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Branson Plants Flag in New Mexico for Spaceport

December 16, 2005

UPHAM, N.M. — When adventurer Richard Branson looks out across the vast southern New Mexico desert, he sees the launch pad of a space tourism industry.

He envisions a state-built spaceport with roads, launchpads and giant runways, and customers pouring in for the chance to experience six minutes of weightlessness and a view of Earth they had only before seen in photos.

“We’re going where no one has gone before. There’s no model to follow, nothing to copy,” the British entrepreneur said Wednesday as officials announced details of the plan to build a $225 million spaceport and a headquarters for Branson’s space tourism company, Virgin Galactic.

Gov. Bill Richardson, who says he will ask the Legislature in January for $100 million over three years to begin building infrastructure for the spaceport, sees it as an investment that will draw high-wage jobs and transform the southern New Mexico economy.

The funding has yet to be approved, but leaders of the Legislature and local communities joined Richardson in endorsing the project Wednesday.

If all goes as planned, the $225 million spaceport would be built with a combination of federal, state and local money, most of it from the state. The economic benefit by 2020 could be more than $750 million in revenue and more than 3,500 jobs, according to a study by aerospace industry consulting firm Futron.

Richardson said the spaceport complex could be under construction in 2007 and open as early as 2009, and Virgin Galactic wouldn’t be the only company in the area.

New Mexico officials announced in September that Connecticut-based UP Aerospace Inc. would use the site for a series of commercial suborbital space flights. British company Starchaser Industries Ltd. has also opened a Las Cruces office and says it plans to manufacture and test rockets and other space vehicles at the spaceport.

While the spaceport is under construction, Virgin Galactic would send its initial flights up from Mojave, Calif., after 50 to 60 test flights, company officials said. Branson said he and some of his family would be on the first flight.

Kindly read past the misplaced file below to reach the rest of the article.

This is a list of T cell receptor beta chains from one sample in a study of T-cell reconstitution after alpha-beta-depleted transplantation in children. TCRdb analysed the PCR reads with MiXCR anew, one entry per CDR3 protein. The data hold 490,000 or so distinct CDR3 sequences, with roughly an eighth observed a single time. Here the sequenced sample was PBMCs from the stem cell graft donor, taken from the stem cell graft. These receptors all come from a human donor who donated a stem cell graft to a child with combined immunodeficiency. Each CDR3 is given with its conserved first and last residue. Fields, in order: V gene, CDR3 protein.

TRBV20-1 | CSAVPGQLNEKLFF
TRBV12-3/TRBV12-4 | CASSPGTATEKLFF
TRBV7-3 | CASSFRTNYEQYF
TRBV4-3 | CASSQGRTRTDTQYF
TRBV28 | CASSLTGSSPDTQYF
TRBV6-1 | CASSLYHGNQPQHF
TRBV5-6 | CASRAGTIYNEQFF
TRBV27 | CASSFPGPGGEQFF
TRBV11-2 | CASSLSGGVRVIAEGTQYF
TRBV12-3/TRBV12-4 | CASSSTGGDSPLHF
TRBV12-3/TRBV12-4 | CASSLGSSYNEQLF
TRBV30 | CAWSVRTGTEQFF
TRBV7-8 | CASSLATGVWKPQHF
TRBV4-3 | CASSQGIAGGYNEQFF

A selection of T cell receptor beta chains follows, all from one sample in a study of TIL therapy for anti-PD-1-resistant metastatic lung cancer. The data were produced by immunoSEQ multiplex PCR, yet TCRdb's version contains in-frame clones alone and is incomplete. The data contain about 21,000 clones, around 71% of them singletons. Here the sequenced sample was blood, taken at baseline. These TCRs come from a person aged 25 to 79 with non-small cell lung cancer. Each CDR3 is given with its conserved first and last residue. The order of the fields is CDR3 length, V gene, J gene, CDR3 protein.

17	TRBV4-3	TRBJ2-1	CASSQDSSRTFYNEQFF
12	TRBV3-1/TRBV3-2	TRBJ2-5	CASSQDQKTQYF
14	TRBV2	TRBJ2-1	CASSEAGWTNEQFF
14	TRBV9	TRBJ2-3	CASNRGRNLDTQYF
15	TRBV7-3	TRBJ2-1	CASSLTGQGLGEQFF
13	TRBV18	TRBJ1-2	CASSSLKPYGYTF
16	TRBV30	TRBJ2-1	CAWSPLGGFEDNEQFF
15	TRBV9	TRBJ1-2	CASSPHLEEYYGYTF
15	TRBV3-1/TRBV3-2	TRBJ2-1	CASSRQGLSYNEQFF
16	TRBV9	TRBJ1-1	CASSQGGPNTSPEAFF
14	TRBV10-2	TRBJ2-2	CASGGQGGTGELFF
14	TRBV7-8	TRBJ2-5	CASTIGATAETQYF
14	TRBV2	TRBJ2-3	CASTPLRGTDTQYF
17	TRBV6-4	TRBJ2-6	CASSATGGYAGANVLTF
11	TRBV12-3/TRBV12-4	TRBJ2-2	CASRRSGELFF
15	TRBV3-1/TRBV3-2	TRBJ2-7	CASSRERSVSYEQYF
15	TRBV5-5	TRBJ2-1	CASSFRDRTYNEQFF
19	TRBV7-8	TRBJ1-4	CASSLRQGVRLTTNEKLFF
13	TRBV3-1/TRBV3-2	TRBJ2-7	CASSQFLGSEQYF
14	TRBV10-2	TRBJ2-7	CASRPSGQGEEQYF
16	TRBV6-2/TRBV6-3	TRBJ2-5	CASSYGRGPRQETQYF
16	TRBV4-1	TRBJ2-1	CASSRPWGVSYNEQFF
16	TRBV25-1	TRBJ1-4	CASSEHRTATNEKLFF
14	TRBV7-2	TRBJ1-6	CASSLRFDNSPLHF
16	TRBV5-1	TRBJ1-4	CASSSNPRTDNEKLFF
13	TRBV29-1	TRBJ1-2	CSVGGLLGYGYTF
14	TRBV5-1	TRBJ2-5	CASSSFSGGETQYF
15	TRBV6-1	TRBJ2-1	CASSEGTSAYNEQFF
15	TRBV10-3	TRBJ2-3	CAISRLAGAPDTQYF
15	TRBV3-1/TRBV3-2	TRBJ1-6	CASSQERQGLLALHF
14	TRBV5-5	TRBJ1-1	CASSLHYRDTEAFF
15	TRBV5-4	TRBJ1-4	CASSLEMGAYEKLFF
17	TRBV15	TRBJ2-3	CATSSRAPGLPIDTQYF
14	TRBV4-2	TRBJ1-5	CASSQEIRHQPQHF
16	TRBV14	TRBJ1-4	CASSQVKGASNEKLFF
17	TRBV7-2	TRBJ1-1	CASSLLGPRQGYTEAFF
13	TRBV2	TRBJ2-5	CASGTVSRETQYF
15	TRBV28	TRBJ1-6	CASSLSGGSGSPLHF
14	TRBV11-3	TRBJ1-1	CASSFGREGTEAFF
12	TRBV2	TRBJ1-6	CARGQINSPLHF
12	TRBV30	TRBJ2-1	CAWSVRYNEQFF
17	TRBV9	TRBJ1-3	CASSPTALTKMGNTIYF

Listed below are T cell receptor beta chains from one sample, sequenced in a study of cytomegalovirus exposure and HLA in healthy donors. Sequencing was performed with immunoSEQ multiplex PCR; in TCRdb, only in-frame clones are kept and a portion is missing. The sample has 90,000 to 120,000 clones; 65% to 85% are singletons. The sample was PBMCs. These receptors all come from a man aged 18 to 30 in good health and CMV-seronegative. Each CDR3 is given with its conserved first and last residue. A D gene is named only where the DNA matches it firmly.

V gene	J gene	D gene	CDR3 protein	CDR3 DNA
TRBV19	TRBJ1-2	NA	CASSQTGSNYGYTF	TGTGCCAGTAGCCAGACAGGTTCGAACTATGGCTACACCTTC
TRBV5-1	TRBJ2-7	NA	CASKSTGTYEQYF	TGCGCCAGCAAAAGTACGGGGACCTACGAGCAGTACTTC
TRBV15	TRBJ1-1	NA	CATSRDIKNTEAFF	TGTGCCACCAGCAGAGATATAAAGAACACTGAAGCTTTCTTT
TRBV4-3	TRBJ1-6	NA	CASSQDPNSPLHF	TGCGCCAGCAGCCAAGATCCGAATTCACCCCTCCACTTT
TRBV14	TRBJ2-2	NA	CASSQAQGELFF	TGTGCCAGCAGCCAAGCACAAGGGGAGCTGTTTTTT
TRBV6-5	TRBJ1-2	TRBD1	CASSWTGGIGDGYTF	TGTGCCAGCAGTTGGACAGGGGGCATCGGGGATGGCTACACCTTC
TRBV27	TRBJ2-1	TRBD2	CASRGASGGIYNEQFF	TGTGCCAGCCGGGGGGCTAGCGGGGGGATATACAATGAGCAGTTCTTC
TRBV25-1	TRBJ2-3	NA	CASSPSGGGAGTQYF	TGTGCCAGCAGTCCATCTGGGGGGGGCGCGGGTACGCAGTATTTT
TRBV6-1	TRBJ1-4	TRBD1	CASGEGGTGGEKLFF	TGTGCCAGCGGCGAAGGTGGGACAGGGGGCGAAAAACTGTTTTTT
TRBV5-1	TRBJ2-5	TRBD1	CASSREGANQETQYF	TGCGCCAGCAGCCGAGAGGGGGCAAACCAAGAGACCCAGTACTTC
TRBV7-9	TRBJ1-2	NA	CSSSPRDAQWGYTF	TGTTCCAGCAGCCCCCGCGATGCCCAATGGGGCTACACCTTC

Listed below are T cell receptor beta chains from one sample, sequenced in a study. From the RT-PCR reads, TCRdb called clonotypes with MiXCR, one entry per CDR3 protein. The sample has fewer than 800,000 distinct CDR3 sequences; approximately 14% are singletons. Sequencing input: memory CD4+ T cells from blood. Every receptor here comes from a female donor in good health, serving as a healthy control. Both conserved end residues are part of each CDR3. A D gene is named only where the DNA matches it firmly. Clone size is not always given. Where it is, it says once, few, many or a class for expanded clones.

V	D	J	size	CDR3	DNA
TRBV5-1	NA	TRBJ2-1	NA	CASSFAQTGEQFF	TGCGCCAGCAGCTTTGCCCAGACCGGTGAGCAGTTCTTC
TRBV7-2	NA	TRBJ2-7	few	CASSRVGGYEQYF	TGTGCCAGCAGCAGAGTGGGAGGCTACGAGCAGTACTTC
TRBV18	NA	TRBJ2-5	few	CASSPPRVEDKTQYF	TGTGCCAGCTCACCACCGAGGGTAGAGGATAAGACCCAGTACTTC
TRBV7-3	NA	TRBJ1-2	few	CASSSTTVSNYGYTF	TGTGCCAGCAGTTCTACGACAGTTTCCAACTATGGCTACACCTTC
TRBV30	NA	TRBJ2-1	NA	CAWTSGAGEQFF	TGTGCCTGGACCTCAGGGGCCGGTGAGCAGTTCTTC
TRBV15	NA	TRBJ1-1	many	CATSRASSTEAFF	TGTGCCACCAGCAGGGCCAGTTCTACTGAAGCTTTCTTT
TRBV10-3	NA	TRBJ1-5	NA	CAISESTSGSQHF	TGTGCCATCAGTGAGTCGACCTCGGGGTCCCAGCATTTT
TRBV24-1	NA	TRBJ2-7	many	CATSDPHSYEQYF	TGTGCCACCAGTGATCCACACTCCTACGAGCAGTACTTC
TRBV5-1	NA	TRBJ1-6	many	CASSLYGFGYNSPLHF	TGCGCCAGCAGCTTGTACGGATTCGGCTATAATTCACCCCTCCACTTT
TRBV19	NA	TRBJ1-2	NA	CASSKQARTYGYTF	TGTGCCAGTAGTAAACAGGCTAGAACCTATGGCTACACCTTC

The company already has 100 people who have paid $200,000 apiece for the experience – including actress Victoria Principal, who said Wednesday she looked forward to being on the first civilian flight.

“To me, Virgin Galactic and New Mexico make a perfect marriage,” she said.

Branson, a colorful billionaire tycoon whose Virgin Group began as a record label, formed Virgin Galactic after SpaceShipOne became the first privately manned rocket to reach space last year. SpaceShipOne’s designer, Burt Rutan, is expected to build five spacecraft for Virgin Galactic to use at the spaceport.

On Wednesday, Branson flew by helicopter to the vacant swath of desert at Upham, a highway exit about 45 miles northeast of Las Cruces.

He planted a Virgin Galactic flag and talked about how the location was ideal, from the clear skies, reliably dry weather and empty land available for a mammoth runway.

The planned spaceport complex would cover 27 square miles near the White Sands Missile Range, where the U.S. launched its first rocket after World War II.

Branson’s company – which he said has invested $150 million in developing the project – plans to send 50,000 customers into space in the first 10 years.

The paid flights would last 2 1/2 hours and offer about six minutes of weightlessness and a view of Earth through huge windows, company officials said. Passengers would have 3 1/2 days of training in advance.

“Of all the projects I’ve worked on in my life and all the businesses I’ve started, this is by far and away the most exciting,” Branson said.

Associated Press Writer Deborah Baker in Santa Fe contributed to this report.




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